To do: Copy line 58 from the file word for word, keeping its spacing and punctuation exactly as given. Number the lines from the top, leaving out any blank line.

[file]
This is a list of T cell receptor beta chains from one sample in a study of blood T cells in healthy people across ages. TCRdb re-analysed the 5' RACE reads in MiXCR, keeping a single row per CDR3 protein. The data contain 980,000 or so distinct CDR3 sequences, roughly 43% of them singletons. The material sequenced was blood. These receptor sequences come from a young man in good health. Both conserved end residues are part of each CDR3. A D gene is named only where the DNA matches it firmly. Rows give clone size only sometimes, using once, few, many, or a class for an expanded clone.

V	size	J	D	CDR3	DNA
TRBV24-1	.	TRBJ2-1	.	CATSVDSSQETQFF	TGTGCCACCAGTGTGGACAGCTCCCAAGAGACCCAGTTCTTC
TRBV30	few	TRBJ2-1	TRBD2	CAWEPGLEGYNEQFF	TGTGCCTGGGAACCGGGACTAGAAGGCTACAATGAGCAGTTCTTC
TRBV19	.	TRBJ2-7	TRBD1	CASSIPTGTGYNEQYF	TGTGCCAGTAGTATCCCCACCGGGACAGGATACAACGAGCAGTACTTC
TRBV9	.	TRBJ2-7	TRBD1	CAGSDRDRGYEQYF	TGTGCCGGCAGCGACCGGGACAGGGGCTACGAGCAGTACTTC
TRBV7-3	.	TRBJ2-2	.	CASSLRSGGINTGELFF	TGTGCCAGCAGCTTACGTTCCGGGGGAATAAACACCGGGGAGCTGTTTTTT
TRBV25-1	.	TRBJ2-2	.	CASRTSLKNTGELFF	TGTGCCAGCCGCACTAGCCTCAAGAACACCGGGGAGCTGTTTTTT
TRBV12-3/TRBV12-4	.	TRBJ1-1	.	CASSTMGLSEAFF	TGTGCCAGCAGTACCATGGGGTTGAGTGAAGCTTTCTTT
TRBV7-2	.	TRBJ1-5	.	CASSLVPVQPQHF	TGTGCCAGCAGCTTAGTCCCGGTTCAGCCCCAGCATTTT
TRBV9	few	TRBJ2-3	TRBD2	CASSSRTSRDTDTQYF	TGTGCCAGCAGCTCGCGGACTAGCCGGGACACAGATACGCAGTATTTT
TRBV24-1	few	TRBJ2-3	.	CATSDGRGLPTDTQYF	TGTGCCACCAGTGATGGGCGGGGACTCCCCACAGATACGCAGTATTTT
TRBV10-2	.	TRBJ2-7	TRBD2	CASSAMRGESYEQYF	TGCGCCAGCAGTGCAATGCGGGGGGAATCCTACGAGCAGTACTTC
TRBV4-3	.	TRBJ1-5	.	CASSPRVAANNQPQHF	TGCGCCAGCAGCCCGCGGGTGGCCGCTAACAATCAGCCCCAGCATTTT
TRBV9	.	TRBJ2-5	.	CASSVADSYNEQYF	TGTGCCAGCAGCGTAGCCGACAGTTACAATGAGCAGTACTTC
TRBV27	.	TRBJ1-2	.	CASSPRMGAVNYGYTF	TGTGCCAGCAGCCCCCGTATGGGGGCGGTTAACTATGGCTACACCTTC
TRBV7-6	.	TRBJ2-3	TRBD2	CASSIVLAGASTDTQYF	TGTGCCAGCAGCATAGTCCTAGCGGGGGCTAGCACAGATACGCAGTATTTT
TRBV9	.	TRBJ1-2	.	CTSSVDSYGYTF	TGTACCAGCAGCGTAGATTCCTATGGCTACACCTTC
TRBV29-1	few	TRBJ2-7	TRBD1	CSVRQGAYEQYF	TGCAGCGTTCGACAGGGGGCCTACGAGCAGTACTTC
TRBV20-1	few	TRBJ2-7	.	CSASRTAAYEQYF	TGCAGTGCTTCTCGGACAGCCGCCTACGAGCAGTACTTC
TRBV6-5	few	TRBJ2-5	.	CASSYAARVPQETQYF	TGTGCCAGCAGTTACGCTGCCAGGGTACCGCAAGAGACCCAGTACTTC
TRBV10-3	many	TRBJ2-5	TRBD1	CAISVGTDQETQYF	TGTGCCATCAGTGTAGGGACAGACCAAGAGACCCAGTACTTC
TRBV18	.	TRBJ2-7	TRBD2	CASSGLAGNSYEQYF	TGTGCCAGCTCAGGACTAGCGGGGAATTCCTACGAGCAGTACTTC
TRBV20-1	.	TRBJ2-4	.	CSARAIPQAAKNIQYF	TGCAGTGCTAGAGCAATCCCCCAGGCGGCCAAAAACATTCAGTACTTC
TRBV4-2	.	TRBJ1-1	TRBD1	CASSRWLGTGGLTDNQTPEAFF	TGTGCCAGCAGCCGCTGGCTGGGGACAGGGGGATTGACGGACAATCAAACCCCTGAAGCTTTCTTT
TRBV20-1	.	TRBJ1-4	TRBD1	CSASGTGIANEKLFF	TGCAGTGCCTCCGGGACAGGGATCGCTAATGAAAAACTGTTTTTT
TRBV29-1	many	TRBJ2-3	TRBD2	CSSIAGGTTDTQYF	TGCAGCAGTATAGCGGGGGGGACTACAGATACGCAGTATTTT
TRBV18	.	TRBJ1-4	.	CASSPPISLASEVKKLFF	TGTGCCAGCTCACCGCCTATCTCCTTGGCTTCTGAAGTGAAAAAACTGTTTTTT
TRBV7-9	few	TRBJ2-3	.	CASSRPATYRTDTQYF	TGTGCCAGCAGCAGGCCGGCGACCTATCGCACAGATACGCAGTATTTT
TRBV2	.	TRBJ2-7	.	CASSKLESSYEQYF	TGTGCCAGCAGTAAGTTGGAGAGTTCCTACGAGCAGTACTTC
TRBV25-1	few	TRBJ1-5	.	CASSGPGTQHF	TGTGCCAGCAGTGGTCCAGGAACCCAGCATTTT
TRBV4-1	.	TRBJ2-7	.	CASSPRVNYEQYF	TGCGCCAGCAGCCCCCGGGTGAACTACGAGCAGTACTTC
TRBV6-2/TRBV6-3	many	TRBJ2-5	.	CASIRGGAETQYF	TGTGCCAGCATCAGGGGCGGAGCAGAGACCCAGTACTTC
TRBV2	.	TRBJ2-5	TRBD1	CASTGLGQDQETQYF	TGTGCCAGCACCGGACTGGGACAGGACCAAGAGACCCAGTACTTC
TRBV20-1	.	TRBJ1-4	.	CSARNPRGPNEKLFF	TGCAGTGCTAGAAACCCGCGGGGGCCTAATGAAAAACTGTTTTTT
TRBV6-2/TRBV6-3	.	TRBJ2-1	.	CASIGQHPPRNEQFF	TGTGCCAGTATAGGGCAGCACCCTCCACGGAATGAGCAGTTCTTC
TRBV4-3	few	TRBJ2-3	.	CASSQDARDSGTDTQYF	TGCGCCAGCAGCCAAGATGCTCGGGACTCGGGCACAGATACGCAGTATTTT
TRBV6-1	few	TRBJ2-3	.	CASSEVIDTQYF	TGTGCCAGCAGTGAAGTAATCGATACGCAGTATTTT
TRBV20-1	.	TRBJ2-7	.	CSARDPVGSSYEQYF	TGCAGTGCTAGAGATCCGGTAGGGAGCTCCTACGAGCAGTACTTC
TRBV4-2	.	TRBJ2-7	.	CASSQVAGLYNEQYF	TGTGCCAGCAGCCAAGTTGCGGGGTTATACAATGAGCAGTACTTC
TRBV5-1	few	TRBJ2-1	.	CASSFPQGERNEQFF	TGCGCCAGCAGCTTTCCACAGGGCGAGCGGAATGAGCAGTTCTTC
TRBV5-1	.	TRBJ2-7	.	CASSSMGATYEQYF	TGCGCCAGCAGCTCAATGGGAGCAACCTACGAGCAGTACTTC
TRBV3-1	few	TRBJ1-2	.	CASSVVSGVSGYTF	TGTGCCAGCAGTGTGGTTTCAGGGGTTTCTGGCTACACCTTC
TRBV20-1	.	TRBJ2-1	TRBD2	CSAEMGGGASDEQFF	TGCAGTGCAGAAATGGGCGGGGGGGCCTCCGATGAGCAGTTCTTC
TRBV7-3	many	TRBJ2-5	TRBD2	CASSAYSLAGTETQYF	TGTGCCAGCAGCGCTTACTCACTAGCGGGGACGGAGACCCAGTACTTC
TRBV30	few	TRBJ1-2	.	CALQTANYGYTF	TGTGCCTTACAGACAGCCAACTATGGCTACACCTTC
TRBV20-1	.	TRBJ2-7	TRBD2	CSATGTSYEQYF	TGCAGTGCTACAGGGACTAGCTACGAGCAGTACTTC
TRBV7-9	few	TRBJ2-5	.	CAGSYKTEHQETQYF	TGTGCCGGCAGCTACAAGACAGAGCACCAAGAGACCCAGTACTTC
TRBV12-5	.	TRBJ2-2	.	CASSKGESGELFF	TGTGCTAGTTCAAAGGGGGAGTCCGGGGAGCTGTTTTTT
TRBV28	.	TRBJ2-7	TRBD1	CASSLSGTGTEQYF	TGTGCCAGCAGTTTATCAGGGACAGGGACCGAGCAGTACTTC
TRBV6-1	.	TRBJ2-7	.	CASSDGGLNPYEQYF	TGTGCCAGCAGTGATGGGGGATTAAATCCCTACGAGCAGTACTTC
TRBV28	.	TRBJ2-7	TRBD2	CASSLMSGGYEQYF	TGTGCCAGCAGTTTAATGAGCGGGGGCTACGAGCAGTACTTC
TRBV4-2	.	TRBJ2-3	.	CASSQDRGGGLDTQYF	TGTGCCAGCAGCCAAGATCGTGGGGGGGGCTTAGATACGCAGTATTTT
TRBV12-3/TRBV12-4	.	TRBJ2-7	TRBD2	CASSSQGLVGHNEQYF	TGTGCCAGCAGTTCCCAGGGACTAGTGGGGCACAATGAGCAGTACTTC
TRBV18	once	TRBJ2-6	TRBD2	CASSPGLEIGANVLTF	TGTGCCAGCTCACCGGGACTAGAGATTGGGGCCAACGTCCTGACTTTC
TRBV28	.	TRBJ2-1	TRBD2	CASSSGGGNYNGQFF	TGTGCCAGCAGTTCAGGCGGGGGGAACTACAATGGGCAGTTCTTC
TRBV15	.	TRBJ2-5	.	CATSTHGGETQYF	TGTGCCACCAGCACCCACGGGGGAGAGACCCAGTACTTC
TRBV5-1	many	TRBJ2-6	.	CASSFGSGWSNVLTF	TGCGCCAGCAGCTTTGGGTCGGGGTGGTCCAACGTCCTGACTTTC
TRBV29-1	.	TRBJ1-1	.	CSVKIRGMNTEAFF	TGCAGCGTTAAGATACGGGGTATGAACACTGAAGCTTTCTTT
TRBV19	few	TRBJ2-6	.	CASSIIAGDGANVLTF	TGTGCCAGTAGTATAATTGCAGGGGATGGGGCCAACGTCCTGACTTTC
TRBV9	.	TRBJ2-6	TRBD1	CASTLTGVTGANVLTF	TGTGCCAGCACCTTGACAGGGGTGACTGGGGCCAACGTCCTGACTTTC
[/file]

TRBV5-1	many	TRBJ2-6	.	CASSFGSGWSNVLTF	TGCGCCAGCAGCTTTGGGTCGGGGTGGTCCAACGTCCTGACTTTC